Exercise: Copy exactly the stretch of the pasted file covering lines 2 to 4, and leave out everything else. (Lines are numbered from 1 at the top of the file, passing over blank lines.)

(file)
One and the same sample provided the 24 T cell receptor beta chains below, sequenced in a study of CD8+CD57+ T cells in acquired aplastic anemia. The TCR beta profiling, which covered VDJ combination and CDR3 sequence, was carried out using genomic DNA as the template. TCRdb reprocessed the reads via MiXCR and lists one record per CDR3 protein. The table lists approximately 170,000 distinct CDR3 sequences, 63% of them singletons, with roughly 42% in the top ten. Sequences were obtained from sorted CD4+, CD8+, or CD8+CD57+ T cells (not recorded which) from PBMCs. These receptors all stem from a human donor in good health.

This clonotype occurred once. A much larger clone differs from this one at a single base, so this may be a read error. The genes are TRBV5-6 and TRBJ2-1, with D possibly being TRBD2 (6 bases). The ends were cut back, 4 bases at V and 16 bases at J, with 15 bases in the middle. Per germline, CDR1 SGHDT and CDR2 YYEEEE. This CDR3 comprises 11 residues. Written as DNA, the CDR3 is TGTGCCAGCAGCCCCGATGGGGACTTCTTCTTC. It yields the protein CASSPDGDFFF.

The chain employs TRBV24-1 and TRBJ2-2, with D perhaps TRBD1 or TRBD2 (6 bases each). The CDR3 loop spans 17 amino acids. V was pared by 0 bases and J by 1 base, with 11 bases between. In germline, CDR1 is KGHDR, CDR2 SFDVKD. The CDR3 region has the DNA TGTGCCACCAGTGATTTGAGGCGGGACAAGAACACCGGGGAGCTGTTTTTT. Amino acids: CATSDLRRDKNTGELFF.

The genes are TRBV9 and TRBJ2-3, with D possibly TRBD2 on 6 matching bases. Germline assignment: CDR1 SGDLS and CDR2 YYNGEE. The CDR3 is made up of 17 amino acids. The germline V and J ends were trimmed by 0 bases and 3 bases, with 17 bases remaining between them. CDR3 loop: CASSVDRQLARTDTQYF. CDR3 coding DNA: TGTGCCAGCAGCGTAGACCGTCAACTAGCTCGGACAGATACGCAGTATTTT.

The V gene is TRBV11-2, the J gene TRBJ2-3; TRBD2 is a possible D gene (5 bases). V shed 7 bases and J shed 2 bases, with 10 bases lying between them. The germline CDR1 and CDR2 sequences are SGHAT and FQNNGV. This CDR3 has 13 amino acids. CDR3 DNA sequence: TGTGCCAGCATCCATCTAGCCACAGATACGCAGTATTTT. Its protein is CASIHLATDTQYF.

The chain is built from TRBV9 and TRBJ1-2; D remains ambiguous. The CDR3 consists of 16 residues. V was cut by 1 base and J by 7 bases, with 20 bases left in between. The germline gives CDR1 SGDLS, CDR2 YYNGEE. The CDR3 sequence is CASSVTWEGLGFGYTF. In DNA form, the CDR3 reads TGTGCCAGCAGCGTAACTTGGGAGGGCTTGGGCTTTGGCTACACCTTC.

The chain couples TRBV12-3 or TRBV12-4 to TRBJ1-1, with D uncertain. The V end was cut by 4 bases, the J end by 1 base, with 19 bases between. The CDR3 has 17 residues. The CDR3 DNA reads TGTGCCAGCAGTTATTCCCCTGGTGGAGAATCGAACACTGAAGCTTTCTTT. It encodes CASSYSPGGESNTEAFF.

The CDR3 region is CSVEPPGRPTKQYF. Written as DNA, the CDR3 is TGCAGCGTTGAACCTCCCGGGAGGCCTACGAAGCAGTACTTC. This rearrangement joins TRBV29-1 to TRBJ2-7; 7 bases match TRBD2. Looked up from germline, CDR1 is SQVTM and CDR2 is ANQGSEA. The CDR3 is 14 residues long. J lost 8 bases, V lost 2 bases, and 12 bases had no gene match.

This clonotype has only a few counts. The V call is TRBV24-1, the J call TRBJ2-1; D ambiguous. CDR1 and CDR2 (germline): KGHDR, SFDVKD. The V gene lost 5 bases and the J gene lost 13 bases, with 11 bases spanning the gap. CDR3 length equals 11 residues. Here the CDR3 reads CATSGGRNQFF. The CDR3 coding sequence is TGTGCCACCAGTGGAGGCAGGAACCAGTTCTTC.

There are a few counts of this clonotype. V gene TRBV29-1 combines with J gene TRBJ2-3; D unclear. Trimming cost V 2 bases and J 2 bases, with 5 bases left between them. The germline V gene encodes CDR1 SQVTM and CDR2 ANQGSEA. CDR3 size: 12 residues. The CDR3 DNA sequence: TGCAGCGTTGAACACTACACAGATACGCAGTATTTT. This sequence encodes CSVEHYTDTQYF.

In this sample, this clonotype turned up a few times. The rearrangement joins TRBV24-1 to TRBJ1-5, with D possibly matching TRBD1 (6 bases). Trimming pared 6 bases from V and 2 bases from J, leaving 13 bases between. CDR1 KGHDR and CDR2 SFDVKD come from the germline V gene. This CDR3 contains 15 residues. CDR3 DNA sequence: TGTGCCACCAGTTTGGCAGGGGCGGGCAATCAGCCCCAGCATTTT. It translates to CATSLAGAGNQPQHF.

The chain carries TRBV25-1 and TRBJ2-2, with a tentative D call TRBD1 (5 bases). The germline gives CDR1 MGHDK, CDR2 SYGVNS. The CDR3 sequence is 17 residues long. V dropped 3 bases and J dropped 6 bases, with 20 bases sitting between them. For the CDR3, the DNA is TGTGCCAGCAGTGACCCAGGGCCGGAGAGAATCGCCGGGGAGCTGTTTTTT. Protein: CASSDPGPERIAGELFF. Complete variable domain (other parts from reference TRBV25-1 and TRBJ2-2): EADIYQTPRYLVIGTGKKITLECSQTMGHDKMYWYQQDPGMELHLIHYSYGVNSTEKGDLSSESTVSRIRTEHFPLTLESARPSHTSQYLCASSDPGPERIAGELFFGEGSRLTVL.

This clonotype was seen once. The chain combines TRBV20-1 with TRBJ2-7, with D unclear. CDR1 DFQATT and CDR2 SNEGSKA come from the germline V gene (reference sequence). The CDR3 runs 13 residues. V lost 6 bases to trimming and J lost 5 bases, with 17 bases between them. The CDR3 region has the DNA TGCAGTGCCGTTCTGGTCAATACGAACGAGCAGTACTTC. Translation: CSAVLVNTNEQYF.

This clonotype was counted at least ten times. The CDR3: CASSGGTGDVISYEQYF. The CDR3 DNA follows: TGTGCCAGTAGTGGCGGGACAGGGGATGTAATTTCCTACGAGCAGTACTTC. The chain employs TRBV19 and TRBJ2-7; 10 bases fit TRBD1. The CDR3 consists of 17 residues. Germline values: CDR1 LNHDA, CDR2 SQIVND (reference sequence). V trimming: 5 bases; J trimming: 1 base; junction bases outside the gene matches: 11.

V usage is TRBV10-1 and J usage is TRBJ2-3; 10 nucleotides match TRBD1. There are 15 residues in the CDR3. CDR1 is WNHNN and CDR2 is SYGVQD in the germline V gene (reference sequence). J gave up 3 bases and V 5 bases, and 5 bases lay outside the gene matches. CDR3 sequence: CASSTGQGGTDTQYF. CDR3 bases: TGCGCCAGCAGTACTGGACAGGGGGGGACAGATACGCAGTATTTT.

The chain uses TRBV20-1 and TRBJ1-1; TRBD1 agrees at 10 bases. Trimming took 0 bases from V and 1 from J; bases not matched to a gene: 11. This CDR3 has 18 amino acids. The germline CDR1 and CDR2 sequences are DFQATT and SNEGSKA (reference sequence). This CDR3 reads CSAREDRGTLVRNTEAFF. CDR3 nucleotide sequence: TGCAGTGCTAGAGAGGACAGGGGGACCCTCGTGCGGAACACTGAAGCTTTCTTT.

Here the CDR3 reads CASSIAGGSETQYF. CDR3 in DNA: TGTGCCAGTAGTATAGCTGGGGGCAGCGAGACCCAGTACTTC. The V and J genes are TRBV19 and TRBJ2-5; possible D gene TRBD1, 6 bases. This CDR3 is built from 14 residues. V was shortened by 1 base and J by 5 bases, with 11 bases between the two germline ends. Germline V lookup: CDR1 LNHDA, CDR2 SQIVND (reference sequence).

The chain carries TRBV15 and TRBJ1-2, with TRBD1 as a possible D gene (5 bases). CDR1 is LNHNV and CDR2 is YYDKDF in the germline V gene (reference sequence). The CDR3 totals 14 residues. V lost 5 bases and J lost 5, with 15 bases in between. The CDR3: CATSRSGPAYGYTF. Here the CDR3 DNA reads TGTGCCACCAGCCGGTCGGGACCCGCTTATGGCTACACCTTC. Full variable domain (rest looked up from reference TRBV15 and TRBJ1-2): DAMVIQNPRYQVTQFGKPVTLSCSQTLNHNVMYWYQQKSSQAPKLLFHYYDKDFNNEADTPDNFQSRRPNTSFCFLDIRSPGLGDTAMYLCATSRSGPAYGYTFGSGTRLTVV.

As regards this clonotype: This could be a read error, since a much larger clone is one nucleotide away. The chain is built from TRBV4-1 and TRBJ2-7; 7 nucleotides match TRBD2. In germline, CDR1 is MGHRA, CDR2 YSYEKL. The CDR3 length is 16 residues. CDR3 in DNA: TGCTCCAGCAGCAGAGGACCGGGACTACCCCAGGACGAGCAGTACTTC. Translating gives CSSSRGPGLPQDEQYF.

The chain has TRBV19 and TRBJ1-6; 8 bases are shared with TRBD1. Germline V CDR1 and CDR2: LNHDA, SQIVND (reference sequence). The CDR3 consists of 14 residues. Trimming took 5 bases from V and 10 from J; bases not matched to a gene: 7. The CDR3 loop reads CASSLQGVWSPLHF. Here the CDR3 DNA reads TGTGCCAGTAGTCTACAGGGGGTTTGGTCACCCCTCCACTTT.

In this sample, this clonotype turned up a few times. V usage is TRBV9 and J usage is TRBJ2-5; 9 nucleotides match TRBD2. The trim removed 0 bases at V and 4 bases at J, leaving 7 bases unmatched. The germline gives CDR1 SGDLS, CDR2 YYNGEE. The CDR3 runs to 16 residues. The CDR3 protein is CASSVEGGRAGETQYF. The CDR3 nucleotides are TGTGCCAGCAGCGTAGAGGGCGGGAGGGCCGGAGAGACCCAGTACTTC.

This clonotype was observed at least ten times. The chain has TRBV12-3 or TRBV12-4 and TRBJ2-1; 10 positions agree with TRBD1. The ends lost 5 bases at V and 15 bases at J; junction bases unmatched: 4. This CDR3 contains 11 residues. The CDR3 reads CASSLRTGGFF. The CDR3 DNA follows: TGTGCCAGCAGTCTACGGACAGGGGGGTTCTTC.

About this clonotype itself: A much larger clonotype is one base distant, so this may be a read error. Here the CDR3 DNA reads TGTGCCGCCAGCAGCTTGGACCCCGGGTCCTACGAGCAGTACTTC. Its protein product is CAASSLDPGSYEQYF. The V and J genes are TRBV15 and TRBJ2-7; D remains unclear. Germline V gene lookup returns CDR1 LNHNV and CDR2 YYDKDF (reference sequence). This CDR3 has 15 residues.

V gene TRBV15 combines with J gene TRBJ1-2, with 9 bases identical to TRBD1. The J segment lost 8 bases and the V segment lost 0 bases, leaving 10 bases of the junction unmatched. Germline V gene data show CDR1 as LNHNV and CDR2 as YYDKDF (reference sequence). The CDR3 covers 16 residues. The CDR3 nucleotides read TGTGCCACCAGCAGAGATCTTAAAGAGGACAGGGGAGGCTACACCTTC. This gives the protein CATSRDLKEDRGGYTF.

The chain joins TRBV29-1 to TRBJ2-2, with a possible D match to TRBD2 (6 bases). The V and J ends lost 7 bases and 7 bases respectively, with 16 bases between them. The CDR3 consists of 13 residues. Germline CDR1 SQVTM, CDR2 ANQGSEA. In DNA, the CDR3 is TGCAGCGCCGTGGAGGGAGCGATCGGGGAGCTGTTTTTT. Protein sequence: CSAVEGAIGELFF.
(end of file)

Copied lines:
This clonotype occurred once. A much larger clone differs from this one at a single base, so this may be a read error. The genes are TRBV5-6 and TRBJ2-1, with D possibly being TRBD2 (6 bases). The ends were cut back, 4 bases at V and 16 bases at J, with 15 bases in the middle. Per germline, CDR1 SGHDT and CDR2 YYEEEE. This CDR3 comprises 11 residues. Written as DNA, the CDR3 is TGTGCCAGCAGCCCCGATGGGGACTTCTTCTTC. It yields the protein CASSPDGDFFF.

The chain employs TRBV24-1 and TRBJ2-2, with D perhaps TRBD1 or TRBD2 (6 bases each). The CDR3 loop spans 17 amino acids. V was pared by 0 bases and J by 1 base, with 11 bases between. In germline, CDR1 is KGHDR, CDR2 SFDVKD. The CDR3 region has the DNA TGTGCCACCAGTGATTTGAGGCGGGACAAGAACACCGGGGAGCTGTTTTTT. Amino acids: CATSDLRRDKNTGELFF.

The genes are TRBV9 and TRBJ2-3, with D possibly TRBD2 on 6 matching bases. Germline assignment: CDR1 SGDLS and CDR2 YYNGEE. The CDR3 is made up of 17 amino acids. The germline V and J ends were trimmed by 0 bases and 3 bases, with 17 bases remaining between them. CDR3 loop: CASSVDRQLARTDTQYF. CDR3 coding DNA: TGTGCCAGCAGCGTAGACCGTCAACTAGCTCGGACAGATACGCAGTATTTT.